"My biggest regret is that I missed him playing basketball and baseball at Blackman High School (in nearby Murfreesboro, Tenn.)," said Wiel, who is a native of Curacao and speaks six languages. "Everybody was telling me how great he was. As a father you want to see your kid develop and all that. I missed him playing basketball, especially. He did very well in basketball, but chose baseball. North Carolina and Tennessee wanted him for baseball, but (Vanderbilt) coach (Tim) Corbin developed a strong relationship with Zander. He does a great job with his kids."

After redshirting as a freshman in 2012, the 6-foot-3, 220-pound Wiel burst on the Vanderbilt baseball scene late last year and was named to the All-Southeastern Conference Freshman Team. His home run in the heartbreaking NCAA Super Regional finals loss to visiting Louisville was the team’s only run of the game.

This season, as a third-year sophomore, he ranks top five in five different offensive categories for the Commodores, including a team-high five home runs. He is also fifth in batting average (.274), fourth in runs scored (34) and third in RBI (35) and slugging percentage (.447)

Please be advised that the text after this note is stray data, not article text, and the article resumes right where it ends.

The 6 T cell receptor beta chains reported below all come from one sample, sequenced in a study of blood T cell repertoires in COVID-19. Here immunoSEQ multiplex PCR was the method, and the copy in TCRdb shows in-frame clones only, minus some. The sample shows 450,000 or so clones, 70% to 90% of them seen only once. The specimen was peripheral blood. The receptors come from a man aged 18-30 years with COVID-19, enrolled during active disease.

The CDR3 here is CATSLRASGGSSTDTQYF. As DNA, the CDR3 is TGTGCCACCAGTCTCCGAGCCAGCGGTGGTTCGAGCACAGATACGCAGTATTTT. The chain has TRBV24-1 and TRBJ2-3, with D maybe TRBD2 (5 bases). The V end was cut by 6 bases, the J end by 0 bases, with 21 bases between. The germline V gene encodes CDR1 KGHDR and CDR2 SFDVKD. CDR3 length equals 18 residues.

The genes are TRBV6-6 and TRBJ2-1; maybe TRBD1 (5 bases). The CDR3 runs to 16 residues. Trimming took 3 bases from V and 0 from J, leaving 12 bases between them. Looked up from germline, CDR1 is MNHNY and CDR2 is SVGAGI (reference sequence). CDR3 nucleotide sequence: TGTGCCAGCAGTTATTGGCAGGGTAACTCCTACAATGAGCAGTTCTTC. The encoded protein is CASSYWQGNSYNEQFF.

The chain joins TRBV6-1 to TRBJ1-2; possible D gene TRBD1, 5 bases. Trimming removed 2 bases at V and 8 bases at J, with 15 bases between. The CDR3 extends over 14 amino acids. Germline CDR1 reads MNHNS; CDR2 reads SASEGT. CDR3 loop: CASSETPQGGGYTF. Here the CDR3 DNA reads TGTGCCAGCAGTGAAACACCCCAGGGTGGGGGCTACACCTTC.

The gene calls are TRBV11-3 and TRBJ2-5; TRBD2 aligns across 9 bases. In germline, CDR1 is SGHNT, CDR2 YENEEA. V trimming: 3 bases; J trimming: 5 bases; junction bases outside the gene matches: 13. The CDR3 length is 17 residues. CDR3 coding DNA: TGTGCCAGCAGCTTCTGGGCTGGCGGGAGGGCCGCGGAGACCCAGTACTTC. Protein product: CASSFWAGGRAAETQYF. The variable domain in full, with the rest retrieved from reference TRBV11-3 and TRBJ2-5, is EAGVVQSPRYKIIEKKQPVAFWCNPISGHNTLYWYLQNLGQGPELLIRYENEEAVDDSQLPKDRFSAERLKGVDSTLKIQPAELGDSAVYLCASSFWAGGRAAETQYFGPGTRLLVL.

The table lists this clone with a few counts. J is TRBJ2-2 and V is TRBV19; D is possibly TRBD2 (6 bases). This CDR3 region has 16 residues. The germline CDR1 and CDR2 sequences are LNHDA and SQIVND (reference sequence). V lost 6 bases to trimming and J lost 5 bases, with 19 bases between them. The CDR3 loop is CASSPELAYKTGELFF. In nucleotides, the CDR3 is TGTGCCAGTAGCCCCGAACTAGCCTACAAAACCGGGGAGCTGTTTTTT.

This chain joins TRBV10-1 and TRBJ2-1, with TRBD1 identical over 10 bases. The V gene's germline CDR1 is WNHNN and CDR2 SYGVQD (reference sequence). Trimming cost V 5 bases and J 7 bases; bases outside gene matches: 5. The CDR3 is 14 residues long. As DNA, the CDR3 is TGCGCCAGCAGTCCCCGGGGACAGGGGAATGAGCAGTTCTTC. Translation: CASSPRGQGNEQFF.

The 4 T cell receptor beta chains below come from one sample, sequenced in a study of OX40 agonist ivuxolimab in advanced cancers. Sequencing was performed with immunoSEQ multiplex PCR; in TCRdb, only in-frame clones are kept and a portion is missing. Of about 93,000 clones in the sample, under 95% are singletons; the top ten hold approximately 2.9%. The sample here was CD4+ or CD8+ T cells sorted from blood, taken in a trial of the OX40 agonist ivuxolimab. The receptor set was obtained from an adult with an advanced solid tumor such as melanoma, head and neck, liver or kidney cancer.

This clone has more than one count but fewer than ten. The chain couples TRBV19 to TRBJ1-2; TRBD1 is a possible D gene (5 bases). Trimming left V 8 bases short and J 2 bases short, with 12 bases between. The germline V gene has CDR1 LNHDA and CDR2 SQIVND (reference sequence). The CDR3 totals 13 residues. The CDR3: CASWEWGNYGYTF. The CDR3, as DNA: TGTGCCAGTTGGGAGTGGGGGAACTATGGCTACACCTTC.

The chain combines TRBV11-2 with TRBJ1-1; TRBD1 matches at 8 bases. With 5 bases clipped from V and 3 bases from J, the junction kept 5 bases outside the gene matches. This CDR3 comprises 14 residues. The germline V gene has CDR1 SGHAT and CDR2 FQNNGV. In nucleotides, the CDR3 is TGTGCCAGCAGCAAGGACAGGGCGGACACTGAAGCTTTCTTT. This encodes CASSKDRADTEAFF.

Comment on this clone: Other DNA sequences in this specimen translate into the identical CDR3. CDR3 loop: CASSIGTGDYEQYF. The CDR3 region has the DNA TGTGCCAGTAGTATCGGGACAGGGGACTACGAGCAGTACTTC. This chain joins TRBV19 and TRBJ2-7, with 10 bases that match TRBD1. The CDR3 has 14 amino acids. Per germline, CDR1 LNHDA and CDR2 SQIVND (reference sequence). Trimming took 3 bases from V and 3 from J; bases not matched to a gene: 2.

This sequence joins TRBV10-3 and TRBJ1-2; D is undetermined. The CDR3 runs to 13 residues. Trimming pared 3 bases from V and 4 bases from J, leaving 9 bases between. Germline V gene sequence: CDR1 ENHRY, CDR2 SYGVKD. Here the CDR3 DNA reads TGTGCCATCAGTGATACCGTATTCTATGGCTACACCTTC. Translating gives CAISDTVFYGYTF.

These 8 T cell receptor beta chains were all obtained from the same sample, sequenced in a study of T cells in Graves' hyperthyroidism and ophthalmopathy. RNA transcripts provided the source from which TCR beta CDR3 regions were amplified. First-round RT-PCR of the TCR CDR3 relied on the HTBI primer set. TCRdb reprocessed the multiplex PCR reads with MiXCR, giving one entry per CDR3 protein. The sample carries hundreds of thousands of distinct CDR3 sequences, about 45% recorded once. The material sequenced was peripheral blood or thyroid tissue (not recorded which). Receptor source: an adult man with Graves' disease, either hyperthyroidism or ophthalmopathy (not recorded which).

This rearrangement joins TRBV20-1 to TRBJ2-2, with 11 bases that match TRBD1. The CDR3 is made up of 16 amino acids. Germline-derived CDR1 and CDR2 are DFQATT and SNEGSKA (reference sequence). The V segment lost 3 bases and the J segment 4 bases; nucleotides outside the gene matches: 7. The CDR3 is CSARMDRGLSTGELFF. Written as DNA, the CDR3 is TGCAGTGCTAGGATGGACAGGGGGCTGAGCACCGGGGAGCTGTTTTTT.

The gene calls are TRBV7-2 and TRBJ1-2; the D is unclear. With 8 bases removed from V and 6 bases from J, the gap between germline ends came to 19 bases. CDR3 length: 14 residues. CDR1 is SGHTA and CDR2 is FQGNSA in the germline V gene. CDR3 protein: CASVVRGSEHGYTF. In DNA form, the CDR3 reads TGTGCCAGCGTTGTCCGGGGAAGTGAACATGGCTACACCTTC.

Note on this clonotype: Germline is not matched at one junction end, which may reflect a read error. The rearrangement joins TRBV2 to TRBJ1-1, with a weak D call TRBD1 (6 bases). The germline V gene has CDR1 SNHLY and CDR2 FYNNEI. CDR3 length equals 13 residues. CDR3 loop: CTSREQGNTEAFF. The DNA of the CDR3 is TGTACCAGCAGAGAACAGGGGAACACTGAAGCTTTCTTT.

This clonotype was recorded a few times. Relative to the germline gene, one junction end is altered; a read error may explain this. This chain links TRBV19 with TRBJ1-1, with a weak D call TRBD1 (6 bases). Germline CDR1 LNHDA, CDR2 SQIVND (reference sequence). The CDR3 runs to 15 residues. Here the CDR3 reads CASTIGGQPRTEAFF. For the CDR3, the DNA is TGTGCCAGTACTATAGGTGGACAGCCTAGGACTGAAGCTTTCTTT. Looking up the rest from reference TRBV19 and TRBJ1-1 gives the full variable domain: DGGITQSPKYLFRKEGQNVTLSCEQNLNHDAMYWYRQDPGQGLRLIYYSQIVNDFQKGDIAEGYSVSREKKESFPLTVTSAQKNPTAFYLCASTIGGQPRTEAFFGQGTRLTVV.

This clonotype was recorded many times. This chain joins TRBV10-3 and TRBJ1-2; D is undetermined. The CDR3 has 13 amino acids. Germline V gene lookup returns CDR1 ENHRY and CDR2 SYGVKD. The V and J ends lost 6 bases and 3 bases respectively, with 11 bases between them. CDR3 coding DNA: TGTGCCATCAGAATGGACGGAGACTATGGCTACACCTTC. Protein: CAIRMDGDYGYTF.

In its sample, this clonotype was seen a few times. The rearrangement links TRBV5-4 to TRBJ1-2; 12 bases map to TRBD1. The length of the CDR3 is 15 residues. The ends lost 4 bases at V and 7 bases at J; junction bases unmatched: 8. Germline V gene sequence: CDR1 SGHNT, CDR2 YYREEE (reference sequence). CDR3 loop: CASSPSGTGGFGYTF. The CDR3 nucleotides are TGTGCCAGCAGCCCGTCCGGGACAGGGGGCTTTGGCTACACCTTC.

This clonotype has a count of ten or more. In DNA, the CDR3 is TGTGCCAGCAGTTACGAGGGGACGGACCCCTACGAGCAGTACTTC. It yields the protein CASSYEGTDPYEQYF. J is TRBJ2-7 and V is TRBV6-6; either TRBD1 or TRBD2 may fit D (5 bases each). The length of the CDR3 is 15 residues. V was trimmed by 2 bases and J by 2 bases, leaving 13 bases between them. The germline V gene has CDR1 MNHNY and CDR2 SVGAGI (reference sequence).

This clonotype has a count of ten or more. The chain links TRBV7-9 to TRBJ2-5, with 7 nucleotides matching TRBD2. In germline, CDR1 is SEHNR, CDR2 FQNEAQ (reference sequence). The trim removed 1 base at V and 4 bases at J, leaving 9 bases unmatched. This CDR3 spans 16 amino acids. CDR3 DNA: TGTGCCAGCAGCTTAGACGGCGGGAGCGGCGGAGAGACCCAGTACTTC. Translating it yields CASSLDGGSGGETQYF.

"I sense the normal growth (in Zander) that takes place with a young man that has been in the program for three years," said Corbin, whose team is hosting an NCAA Regional for the third time in four years and fourth time overall. The Commodores’ only trip to the College World Series came in 2011. "I could probably sense more that (his father) wasn’t around when he was younger. The influence was strictly his mom, and the males that were around him that had a voice to him were his high school coach and myself at the time. But a great deal of maturity has taken place from that time."

For that, Corbin and Randy Wiel not only credit Zander, but Connie Wiel as well.

"It’s really great having Randy around so I don’t have to drive home by myself after the games," she said with a laugh. "It is great for Zander. He just likes having his dad there. Having him home all the time makes it a little more normal."